Seed Treatment Advantages-72



Home.gif (3162 bytes)

Next.gif (3180 bytes)

Back.gif (3162 bytes)

Project Leader and Principal UC Investigators

R.K. Webster, Cause and Control of Rice Diseases

D.H. Hall

C.M. Wick

Judy Bolstad

D.M. Brandon

Bruce Knofel

R. Keim

Lee Jackson


Greenhouse and field studies determined the most effective fungicides against seed rot and seedling disease of water-sown rice, and the best rates and methods of application. The tests included more than 30 chemicals that had shown biological activity against Achlya klebsiana and Pythium. Consistently most effective in improving total stand establishment were Difolatan® and captan. Treating and drying seed before soaking reduced seed rot and seedling disease better than treating after soaking or adding the chemical to the soak water, even though substantial portions of the fungicide were lost to the soak water. Application before soaking was either by slurry or spray mist with flowable formulations; the chemicals did not damage treated seed during storage up to 4 months.

Seed treatment gives the biggest advantage during the early planting season, when the environment is often unfavorable for rapid germination and seedling growth. Seed treatment can therefore be considered insurance for more uniform and better stands and reduced need for reseeding.

To determine whether seeding rates (commonly 150-200 lb/A) can be reduced by fungicide treatment, yields of treated and untreated seed sown at different rates were compared over a 3-year period. Also compared was the seed delivered per square foot with the seeding rate intended (aircraft setting) and the actual numbers of plants established per square foot.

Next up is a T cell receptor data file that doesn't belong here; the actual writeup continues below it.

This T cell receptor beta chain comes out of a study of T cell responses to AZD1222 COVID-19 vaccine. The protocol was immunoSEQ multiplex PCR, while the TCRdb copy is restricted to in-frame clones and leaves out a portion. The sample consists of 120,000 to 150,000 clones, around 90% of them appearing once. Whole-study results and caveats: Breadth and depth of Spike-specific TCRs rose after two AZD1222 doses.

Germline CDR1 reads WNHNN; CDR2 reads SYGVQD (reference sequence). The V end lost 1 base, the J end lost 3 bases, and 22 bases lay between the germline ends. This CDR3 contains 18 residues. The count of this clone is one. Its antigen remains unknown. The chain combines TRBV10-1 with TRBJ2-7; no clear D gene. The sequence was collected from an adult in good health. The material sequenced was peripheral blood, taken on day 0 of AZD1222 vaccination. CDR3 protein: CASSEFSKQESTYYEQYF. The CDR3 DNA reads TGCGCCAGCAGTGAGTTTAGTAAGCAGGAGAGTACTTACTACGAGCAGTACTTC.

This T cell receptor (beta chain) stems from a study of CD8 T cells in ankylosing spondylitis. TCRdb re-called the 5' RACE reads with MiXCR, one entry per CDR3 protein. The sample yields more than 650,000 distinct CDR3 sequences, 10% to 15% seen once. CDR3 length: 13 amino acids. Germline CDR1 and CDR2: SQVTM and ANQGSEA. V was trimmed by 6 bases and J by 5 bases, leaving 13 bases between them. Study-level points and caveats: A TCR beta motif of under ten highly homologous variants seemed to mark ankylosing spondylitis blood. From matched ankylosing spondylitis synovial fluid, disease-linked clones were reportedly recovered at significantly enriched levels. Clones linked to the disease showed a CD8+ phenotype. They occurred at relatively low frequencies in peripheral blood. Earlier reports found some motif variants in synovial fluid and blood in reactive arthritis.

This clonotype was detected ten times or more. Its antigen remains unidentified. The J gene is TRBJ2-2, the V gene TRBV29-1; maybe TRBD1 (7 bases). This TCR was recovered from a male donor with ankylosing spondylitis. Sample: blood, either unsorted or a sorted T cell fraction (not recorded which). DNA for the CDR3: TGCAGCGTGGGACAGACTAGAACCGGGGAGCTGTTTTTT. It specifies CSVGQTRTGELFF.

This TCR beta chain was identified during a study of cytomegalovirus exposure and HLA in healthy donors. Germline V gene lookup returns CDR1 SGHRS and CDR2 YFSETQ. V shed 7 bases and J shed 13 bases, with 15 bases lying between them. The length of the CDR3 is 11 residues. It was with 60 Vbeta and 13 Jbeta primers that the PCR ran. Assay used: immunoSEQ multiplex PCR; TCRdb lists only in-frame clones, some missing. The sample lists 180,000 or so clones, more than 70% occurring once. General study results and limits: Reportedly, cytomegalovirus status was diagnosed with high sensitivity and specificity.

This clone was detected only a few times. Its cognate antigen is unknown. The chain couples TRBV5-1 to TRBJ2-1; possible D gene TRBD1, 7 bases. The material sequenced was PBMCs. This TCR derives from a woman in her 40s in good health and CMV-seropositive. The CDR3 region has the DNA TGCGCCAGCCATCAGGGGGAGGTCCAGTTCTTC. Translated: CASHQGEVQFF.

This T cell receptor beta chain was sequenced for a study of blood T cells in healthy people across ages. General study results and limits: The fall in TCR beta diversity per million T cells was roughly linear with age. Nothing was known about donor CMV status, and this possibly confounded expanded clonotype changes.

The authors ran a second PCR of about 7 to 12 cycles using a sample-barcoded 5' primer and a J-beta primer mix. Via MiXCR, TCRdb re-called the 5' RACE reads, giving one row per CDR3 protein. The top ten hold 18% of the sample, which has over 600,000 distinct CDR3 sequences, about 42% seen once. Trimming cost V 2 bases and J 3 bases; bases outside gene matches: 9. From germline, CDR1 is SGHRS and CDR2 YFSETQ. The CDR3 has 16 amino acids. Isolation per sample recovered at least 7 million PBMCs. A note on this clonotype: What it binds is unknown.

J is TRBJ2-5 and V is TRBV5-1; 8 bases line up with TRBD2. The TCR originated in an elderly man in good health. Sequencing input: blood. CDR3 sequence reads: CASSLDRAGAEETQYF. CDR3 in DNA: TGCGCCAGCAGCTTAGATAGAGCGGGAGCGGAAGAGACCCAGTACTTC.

At all seeding rates compared, plants established per square foot (stand density) were 12-36% greater for treated seed than for untreated seed. Fungicide seed treatment (as already indicated in small trials) is clearly effective under commercial conditions in minimizing seed rot and seedling disease in water sown rice. The various seeding rates in different trials gave quite varied ranges of stands (in plants per square foot): 11.3 to 25.2, 9.0 to 22.3, 17.2 to 21.2, 25.1 to 35.4, and 10.1 to 16.6. Even with these wide divergencies, yields did not differ significantly, although stands denser than 25 per square foot tend to have thin stems and greater lodging problems.

These results support the following conclusions: 1) the increase in percent stand resulting from seed treatment justifies considerably lower seeding rates; 2) the saving in seed may more than offset treatment costs; and 3) where seedling disease is a problem, seed treatment provides more uniform stands, reducing replant needs. (RP2)


Home.gif (3162 bytes)Next.gif (3180 bytes)Back.gif (3162 bytes)